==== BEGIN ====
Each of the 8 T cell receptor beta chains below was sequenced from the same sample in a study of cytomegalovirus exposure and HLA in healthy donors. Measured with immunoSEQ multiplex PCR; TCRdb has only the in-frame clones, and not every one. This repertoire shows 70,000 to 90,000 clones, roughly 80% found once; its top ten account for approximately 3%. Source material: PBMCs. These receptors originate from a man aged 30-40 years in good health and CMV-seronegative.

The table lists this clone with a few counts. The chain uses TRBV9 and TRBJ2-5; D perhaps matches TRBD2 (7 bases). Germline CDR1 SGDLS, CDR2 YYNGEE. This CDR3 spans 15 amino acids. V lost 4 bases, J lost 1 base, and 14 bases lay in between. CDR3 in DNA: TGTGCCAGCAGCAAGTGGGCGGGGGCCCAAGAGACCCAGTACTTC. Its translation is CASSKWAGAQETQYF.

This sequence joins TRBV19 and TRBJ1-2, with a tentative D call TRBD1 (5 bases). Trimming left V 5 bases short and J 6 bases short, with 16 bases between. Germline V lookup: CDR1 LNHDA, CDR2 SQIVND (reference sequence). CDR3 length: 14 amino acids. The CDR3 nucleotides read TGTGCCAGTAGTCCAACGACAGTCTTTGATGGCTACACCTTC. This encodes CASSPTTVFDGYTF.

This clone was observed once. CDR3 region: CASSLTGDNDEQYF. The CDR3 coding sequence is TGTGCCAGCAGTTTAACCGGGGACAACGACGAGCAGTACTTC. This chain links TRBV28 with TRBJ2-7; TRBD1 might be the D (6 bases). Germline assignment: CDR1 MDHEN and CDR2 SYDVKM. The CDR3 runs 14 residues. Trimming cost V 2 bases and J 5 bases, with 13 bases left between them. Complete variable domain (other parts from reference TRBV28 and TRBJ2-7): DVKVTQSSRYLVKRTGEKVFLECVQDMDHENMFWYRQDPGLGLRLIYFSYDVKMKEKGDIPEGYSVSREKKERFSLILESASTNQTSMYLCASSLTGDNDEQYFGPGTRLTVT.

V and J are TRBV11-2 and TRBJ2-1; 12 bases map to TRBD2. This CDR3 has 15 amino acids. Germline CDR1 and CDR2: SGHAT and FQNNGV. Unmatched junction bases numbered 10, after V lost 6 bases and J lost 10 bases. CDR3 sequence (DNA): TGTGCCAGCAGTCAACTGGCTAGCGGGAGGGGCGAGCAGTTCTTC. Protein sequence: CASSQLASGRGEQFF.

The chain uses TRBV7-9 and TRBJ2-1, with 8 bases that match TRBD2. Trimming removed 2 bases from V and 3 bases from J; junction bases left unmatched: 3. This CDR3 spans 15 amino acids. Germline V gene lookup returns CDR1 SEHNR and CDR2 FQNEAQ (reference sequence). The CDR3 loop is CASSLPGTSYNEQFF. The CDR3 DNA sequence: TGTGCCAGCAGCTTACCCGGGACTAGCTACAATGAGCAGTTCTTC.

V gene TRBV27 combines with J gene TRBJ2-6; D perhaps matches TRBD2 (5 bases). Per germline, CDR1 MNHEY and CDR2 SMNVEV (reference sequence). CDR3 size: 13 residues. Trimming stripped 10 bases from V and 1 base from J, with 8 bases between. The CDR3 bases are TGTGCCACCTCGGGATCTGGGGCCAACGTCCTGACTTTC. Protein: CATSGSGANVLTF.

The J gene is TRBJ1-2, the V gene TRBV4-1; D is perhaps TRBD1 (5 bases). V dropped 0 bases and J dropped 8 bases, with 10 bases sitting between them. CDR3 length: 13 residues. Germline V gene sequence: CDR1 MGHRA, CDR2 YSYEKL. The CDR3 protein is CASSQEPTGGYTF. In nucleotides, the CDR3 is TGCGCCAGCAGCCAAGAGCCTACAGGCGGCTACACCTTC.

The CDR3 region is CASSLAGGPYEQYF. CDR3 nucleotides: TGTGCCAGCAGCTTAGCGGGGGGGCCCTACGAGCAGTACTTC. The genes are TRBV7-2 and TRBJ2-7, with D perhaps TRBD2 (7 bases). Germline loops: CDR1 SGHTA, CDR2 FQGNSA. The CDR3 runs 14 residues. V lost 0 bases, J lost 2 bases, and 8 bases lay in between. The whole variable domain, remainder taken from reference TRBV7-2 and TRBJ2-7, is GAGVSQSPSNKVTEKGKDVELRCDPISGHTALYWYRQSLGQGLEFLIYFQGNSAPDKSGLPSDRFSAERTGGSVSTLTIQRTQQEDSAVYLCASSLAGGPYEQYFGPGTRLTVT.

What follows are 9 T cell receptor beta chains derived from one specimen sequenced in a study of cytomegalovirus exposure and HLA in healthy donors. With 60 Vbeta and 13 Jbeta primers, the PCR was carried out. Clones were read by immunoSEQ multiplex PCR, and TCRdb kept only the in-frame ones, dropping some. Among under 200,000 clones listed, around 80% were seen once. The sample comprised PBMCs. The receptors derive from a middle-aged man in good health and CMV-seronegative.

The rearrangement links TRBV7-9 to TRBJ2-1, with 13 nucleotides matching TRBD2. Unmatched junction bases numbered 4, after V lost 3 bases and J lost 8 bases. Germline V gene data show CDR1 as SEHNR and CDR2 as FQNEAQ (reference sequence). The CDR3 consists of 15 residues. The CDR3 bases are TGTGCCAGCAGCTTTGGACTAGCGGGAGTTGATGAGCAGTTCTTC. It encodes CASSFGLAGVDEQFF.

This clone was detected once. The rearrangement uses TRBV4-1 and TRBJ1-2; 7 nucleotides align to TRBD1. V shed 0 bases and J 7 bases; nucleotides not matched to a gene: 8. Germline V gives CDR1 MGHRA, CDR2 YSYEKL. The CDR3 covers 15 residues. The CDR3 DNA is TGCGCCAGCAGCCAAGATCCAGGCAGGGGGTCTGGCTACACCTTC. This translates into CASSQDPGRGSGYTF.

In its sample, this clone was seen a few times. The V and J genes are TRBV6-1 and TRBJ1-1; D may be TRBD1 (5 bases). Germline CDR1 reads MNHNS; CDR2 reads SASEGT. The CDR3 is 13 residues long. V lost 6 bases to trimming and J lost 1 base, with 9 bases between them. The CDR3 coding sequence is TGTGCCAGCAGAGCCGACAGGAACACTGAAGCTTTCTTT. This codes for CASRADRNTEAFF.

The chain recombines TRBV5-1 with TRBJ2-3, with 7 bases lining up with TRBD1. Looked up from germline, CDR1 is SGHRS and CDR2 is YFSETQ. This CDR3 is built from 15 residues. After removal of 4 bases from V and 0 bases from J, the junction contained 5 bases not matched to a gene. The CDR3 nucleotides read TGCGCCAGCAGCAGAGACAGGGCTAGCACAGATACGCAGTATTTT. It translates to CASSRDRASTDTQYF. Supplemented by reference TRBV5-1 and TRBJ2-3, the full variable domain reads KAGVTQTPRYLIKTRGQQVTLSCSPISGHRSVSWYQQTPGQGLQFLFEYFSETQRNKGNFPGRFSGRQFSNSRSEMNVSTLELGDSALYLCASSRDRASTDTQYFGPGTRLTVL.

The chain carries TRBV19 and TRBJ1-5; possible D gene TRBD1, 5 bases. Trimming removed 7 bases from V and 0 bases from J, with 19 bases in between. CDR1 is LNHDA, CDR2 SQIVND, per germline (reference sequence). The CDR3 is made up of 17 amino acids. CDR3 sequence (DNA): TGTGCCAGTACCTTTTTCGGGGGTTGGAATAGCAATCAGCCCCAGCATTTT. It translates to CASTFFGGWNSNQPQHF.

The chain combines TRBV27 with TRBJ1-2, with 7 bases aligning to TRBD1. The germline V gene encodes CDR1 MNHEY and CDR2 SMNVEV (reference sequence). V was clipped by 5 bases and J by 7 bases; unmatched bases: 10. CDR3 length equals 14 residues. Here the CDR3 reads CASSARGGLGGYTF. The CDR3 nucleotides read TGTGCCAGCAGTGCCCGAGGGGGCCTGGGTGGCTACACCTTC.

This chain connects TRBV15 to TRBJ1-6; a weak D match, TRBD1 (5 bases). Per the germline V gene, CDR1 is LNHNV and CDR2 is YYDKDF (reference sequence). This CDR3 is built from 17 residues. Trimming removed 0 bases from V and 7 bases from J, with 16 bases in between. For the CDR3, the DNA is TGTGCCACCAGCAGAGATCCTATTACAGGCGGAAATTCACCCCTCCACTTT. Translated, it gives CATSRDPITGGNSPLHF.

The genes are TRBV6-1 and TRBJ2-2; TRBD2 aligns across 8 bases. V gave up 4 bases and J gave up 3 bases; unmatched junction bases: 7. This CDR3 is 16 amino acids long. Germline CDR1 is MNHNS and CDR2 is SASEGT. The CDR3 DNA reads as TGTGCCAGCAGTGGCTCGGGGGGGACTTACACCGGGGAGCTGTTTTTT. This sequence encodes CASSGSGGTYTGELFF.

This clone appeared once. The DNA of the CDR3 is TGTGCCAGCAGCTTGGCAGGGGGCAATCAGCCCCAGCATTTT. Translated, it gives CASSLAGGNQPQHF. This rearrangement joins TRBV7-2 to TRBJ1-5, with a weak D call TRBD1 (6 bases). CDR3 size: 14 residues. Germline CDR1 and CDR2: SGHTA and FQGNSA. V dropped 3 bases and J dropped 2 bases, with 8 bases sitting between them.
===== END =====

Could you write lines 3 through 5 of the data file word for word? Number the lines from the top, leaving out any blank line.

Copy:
This sequence joins TRBV19 and TRBJ1-2, with a tentative D call TRBD1 (5 bases). Trimming left V 5 bases short and J 6 bases short, with 16 bases between. Germline V lookup: CDR1 LNHDA, CDR2 SQIVND (reference sequence). CDR3 length: 14 amino acids. The CDR3 nucleotides read TGTGCCAGTAGTCCAACGACAGTCTTTGATGGCTACACCTTC. This encodes CASSPTTVFDGYTF.

This clone was observed once. CDR3 region: CASSLTGDNDEQYF. The CDR3 coding sequence is TGTGCCAGCAGTTTAACCGGGGACAACGACGAGCAGTACTTC. This chain links TRBV28 with TRBJ2-7; TRBD1 might be the D (6 bases). Germline assignment: CDR1 MDHEN and CDR2 SYDVKM. The CDR3 runs 14 residues. Trimming cost V 2 bases and J 5 bases, with 13 bases left between them. Complete variable domain (other parts from reference TRBV28 and TRBJ2-7): DVKVTQSSRYLVKRTGEKVFLECVQDMDHENMFWYRQDPGLGLRLIYFSYDVKMKEKGDIPEGYSVSREKKERFSLILESASTNQTSMYLCASSLTGDNDEQYFGPGTRLTVT.

V and J are TRBV11-2 and TRBJ2-1; 12 bases map to TRBD2. This CDR3 has 15 amino acids. Germline CDR1 and CDR2: SGHAT and FQNNGV. Unmatched junction bases numbered 10, after V lost 6 bases and J lost 10 bases. CDR3 sequence (DNA): TGTGCCAGCAGTCAACTGGCTAGCGGGAGGGGCGAGCAGTTCTTC. Protein sequence: CASSQLASGRGEQFF.